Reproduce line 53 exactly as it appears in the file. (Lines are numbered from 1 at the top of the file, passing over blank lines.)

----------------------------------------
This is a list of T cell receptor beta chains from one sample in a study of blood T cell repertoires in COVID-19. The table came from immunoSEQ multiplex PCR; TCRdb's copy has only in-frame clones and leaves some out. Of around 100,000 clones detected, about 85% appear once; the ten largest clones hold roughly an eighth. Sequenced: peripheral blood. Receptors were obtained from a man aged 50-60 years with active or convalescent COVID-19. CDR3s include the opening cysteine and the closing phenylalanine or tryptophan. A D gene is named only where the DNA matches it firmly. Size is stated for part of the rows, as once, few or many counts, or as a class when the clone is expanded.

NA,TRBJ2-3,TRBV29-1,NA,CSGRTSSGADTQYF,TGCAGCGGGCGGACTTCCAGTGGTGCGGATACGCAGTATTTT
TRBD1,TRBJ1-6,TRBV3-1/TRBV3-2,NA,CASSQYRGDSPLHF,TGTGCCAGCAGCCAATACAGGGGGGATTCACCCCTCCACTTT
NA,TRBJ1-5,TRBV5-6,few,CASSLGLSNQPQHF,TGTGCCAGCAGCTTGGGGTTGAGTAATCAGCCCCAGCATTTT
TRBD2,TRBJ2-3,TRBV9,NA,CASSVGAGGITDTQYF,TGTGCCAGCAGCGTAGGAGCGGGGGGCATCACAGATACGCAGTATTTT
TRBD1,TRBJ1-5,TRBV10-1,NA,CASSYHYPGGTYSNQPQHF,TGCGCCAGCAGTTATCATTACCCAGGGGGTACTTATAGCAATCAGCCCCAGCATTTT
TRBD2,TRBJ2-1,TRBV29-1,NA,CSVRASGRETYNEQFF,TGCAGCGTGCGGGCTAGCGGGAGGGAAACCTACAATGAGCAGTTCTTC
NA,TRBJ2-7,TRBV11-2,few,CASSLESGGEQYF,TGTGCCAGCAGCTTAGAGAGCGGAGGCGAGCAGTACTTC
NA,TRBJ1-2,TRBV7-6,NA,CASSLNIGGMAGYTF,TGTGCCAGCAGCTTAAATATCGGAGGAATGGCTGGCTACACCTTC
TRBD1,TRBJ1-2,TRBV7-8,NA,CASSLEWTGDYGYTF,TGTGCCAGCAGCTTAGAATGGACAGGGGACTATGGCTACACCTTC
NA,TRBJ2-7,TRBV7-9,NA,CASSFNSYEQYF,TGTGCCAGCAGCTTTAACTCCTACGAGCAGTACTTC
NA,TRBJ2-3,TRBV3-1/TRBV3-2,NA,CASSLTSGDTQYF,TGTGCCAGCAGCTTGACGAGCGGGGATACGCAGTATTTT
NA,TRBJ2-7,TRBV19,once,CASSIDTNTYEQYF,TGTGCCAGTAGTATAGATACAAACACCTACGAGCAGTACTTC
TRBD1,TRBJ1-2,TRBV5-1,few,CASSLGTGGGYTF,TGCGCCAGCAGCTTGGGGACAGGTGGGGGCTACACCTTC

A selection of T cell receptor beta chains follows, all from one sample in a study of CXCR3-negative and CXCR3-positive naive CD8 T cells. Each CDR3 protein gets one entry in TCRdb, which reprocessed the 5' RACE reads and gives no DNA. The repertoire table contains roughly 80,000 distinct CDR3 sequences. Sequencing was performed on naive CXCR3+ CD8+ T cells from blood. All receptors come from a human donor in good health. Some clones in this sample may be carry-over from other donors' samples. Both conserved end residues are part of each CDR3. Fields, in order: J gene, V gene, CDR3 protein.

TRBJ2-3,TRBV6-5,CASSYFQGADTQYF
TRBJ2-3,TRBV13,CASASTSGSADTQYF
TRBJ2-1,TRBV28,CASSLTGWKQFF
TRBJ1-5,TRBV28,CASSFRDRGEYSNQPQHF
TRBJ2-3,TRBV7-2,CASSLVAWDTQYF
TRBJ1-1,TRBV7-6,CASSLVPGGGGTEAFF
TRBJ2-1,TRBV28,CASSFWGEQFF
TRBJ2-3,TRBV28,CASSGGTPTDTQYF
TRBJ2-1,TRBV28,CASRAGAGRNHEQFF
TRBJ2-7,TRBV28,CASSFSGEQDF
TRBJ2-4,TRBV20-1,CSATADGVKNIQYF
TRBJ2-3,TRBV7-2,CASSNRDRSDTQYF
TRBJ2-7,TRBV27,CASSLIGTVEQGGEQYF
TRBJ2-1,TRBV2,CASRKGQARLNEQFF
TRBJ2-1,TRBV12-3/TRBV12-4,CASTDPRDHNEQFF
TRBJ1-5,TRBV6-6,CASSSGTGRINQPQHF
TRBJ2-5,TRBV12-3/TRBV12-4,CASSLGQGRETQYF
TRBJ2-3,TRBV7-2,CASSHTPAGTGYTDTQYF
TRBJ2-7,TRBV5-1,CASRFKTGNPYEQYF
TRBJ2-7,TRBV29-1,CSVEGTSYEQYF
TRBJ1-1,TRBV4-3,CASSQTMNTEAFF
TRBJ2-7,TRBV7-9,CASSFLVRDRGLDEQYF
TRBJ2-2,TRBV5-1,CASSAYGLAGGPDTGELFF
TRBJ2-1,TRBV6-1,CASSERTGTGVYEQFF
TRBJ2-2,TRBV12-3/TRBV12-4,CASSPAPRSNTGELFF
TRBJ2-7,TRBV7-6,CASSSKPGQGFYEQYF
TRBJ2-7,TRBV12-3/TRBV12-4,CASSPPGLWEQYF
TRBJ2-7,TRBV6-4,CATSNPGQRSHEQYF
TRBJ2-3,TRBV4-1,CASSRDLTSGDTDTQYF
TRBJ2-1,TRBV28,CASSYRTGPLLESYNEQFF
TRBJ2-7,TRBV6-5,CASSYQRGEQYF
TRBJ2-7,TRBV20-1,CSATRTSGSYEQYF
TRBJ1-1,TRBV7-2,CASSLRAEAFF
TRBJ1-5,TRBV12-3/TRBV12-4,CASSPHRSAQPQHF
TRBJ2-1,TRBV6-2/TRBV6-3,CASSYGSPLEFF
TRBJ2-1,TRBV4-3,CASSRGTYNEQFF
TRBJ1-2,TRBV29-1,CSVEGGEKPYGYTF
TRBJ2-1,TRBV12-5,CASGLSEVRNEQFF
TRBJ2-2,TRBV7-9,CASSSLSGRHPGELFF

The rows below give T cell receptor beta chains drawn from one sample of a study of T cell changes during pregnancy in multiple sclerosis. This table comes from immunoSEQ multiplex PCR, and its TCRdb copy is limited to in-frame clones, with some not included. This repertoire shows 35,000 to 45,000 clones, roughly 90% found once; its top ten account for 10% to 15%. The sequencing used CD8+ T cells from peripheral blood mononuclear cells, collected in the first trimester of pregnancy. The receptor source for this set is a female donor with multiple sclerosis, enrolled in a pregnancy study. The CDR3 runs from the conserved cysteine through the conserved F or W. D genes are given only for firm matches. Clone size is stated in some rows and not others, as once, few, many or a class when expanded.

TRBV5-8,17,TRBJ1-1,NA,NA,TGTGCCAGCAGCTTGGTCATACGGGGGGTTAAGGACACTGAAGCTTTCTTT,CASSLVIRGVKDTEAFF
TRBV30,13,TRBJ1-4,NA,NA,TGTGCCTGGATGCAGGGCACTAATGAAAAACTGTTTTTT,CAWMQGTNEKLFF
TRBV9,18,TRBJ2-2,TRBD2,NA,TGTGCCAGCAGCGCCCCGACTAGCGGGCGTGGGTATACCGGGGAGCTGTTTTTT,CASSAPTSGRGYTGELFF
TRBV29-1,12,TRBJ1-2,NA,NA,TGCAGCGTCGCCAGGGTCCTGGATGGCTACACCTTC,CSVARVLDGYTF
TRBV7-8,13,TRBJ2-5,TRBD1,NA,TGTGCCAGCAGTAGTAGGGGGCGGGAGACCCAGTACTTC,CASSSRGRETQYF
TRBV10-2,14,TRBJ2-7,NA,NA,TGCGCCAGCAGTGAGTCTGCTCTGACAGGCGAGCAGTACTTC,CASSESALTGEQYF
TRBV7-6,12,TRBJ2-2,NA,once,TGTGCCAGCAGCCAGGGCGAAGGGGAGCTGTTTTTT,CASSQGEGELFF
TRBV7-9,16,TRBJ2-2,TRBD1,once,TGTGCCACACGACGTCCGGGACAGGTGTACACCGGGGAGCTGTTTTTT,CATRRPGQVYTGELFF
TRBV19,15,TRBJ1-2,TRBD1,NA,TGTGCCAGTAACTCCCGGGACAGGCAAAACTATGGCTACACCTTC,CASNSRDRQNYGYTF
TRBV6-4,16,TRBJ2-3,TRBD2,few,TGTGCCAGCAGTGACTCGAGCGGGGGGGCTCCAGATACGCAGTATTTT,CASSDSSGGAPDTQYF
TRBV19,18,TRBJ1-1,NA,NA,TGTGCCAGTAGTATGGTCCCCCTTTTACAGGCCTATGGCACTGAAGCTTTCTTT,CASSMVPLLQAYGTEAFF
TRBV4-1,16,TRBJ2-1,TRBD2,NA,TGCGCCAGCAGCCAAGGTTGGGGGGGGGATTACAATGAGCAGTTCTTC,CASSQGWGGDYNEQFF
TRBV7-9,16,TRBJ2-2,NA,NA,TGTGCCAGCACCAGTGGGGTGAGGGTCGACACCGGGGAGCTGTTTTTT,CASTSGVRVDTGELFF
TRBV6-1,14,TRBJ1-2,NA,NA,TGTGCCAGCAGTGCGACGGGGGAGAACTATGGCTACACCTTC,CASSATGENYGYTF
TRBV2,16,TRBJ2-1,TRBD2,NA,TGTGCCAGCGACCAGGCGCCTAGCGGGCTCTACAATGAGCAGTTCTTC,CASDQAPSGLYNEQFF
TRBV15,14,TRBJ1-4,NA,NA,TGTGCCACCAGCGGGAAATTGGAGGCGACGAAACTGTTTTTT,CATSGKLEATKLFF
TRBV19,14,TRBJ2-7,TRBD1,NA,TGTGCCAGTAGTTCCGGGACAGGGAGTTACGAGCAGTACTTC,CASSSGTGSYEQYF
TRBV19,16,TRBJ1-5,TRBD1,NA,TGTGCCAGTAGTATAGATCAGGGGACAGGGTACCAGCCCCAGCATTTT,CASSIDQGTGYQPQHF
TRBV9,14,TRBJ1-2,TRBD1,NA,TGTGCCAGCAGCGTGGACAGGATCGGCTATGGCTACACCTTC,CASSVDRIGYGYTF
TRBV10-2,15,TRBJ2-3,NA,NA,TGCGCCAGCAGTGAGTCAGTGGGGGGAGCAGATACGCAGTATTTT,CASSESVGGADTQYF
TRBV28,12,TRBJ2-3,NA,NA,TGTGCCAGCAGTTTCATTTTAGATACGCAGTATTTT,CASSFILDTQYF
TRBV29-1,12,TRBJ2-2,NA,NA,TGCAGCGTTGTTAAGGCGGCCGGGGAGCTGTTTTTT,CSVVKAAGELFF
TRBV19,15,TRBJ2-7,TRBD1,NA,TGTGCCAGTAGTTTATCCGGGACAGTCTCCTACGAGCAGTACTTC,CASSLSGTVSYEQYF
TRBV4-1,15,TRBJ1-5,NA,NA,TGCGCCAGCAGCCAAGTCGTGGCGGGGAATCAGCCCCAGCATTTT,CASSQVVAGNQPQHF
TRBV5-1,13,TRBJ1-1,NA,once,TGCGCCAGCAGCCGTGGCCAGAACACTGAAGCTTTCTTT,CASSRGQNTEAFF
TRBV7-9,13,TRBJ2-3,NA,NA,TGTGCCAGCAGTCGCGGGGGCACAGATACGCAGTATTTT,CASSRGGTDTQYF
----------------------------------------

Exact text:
TRBJ2-1,TRBV12-5,CASGLSEVRNEQFF